The Climate in Historical Times
An Introduction to the KIHZ Project The description of the climate system and the quantification of its natural variability and dynamics is essential to assess an ongoing anthropogenic cli mate change and to validate climate and biogeochemical models to allow for reliable projections into the future. Because the spatio-temporal coverage of direct meteorological observations is rather limited, high-resolution and ab solutely dated climate archives represent the only key to a quantification of seasonal to millenial climate variations in the past. Furthermore, climate mod els provide insights into the major processes and causes relevant for climate variability on these time scales. Both approaches represent one side of the same medal, however melting both sides down to one combined effort is often hampered by obstacles defined by the different nature of the approaches. For instance, General Circulation Models (GCMs) per se deal with spatially resolved data representing real climate variables in the model world (such as temperature or precipitation) with each model run reflecting one possible realization of climate history under given boundary conditions. In contrast, the records of natural climate archives are influenced by climate variations as they took place in reality, however, are often representative of local climate conditions only. Moreover, the climate information deduced from natural archives is in nearly all cases based on climate proxies, whose relationship to real climate variables, the so called transfer function, has to be established beforehand.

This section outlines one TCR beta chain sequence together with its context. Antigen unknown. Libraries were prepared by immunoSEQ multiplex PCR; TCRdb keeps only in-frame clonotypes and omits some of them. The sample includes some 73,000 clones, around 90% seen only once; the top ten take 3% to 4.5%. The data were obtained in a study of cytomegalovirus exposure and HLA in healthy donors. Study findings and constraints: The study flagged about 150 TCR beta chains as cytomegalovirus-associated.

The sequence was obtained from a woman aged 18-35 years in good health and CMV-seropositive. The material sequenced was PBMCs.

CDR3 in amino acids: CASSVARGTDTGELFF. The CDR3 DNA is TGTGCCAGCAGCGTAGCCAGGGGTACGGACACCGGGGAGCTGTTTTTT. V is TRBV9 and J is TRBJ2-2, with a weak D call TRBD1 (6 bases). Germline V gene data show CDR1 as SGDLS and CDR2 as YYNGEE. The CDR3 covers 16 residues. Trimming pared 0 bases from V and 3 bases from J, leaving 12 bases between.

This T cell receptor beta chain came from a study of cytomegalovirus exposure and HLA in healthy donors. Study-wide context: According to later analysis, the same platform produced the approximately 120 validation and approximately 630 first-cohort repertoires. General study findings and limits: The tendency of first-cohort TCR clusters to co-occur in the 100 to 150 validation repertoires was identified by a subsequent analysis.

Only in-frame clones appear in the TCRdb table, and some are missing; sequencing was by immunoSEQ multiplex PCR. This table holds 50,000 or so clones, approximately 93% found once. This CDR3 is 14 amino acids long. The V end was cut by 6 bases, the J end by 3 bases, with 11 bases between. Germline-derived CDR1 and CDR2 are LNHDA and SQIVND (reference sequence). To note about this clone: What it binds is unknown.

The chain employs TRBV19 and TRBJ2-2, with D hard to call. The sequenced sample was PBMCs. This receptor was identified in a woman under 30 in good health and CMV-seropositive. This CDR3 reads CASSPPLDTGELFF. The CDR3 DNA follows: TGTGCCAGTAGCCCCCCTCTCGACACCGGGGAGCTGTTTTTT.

Integrative approach of geoscientists and climate modellersAnalyses natural climate variabilityDescribes reconstructions of past climate by using proxy data